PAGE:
12. Ah, Coleen, it’s good to make up words. Who knows, Splurk might even catch on!

    Oh, how I wish there was a 12 step program, Anita. But then I’d probably get a hang-up about that.

    Thanks, Helene. I used to shake my head at those rule-breaking books and wonder why it was all right for those authors but not for me. Then I realised that it’s all about story. Tell a good one and you can do what you damn well like.

    Helen, I always felt the odd one out because I kept hearing about all these writers who devour craft books by the dozens. Nice to know I’m not alone. Craft books are interesting and I’ve definitely learnt from some of them, but I can also say some have done more damage than good.

    Oh, I do love a good pun, Jenn!

    Rach, we all have our processes. Sometimes you just need to keep faith that yours is what works for you.

    Thanks, everyone!

    Ha ha! The word verification is Dozymerb. Sounds like an insult!

  13. Ah, Coleen, it’s good to make up words. Who knows, Splurk might even catch on!

    Oh, how I wish there was a 12 step program, Anita. But then I’d probably get a hang-up about that.

    Thanks, Helene. I used to shake my head at those rule-breaking books and wonder why it was all right for those authors but not for me. Then I realised that it’s all about story. Tell a good one and you can do what you damn well like.

    Helen, I always felt the odd one out because I kept hearing about all these writers who devour craft books by the dozens. Nice to know I’m not alone. Craft books are interesting and I’ve definitely learnt from some of them, but I can also say some have done more damage than good.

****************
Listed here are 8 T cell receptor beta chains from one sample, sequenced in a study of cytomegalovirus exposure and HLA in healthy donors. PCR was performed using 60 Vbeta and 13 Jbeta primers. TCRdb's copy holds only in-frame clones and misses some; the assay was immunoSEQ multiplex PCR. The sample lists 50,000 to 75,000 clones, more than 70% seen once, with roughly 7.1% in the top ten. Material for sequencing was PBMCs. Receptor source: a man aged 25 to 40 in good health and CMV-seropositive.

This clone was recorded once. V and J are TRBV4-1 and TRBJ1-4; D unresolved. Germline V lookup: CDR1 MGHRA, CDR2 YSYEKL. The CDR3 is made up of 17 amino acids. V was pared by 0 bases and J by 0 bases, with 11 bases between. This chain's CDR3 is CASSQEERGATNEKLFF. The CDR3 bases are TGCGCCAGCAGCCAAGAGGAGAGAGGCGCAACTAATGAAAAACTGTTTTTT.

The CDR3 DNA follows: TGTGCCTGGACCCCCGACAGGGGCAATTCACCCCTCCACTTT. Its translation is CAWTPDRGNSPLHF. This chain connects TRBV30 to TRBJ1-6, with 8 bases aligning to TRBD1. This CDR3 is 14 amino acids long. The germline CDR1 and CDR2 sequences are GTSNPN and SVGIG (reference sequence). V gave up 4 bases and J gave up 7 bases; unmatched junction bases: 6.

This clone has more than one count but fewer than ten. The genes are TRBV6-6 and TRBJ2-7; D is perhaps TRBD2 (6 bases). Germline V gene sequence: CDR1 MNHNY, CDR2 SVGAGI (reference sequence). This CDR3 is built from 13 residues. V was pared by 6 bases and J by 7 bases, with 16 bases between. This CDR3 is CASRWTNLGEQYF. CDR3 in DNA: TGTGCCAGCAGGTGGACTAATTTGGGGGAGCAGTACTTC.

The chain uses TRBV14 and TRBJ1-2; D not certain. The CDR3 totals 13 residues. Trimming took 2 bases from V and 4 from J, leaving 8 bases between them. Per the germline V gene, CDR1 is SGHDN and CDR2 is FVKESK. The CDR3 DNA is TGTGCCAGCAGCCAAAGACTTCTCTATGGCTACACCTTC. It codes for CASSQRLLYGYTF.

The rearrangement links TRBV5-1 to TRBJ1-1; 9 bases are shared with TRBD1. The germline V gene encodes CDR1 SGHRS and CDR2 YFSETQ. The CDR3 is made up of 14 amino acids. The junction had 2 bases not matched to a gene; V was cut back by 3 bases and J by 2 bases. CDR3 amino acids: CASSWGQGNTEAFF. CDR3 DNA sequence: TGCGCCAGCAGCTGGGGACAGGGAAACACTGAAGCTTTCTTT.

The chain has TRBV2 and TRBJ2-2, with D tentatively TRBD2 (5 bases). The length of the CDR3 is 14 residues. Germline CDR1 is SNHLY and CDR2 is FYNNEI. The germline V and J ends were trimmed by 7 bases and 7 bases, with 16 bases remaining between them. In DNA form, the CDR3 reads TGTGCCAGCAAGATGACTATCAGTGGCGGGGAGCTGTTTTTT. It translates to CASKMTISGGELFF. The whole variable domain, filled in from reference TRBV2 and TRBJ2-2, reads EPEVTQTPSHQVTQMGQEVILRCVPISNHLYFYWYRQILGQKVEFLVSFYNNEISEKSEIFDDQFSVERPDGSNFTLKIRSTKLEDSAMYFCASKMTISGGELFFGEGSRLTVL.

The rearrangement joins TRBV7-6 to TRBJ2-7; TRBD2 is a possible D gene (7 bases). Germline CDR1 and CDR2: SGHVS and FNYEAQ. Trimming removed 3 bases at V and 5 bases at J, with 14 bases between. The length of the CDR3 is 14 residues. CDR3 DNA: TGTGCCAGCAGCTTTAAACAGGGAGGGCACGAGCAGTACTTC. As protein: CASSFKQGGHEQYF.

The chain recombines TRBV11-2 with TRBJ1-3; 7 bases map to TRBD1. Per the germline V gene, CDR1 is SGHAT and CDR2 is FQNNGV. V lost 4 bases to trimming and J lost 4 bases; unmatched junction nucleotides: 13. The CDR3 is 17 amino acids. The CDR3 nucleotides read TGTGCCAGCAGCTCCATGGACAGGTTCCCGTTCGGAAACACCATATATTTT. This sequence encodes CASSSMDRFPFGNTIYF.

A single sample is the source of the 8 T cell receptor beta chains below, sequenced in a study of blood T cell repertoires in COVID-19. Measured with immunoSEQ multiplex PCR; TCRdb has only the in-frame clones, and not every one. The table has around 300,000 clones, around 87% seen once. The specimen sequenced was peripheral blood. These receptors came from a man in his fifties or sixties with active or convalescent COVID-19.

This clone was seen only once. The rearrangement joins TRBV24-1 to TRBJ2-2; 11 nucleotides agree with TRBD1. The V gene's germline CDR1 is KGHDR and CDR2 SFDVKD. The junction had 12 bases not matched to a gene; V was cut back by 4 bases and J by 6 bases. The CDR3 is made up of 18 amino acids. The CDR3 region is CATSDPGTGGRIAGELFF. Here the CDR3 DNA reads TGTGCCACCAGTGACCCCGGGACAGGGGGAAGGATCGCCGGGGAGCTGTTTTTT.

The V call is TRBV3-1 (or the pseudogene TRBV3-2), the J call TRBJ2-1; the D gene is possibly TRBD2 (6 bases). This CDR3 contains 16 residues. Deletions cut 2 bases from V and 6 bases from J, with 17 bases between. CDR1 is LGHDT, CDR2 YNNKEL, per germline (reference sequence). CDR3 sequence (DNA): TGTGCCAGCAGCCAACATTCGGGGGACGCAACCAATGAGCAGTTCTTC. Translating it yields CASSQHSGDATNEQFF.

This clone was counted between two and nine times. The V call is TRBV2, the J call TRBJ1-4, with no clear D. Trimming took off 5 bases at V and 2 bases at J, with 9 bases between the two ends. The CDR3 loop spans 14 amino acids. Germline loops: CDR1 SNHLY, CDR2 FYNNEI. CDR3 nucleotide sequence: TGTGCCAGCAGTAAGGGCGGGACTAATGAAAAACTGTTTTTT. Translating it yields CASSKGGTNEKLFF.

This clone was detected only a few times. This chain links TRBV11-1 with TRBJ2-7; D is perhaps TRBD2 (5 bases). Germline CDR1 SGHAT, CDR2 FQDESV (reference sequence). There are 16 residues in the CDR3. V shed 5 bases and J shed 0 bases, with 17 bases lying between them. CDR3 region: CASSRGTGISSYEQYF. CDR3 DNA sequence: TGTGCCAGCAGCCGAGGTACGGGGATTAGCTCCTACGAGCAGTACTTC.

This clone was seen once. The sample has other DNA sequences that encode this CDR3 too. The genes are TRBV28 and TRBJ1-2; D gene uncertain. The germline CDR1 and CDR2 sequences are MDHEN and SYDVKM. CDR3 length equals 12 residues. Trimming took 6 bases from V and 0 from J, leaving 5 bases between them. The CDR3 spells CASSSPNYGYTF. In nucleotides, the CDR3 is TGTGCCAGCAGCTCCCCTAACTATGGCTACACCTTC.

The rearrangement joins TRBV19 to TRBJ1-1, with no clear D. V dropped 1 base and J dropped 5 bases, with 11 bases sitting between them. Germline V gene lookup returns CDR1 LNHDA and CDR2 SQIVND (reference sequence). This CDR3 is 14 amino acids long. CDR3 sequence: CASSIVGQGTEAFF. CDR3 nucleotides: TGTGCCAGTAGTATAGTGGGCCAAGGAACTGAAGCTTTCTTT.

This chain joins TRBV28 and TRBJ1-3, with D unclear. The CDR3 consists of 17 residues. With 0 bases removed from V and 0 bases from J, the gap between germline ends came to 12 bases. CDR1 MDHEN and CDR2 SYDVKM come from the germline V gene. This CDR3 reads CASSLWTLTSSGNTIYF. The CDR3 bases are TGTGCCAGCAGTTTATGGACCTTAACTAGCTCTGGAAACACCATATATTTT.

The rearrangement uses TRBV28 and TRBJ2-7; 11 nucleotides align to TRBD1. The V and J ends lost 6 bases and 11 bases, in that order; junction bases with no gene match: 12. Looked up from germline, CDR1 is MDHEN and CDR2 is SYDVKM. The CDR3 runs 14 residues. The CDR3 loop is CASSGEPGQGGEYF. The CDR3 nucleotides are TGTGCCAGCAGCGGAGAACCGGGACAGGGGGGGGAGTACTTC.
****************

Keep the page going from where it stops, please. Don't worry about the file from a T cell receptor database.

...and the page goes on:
Oh, I do love a good pun, Jenn!

    Rach, we all have our processes. Sometimes you just need to keep faith that yours is what works for you.

    Thanks, everyone!

    Ha ha! The word verification is Dozymerb. Sounds like an insult!

  14. Hi Cath, and Rach,
    Enjoyed reading the post, lots of great advice. Bob Mayer once said that if you know all the rules have a good reason to break them.
    I've just finished a novel by Karen Fenech, titled Gone. Oh my, the first page hooked me and kept me there. Absolutely loved it. The first sentence, 'In seven minutes her mother was being excuted.'

  15. I've just culled my craft collection. I like inspirational writers like Natalie Goldberg rather than writers who tell you MUST have 3 acts or 5 acts or a variety of beats. So the Hunter Valley? Lots of winery research required for the this book Cathryn?

  16. I love books like that, Suz. It's such a great talent to be able to do that to your reader. I'll have to check Gone out now. That's a great opening line. And thank you so much for your kind words. Feeling a bit chuffed right now!

    You have no idea, Keziah! I'm going to set another one in the Hunter simply for the research opportunity. Hmm. Now I think on it, Coonawarra is only 50kms from Mum and Dad. Possibilities!

  17. Congratulations, Kellie Schache! Please email me at cathrynhein @ gmail.com (without the spaces) so I can send you your copy of Promises.

    And thanks again to everyone for dropping by!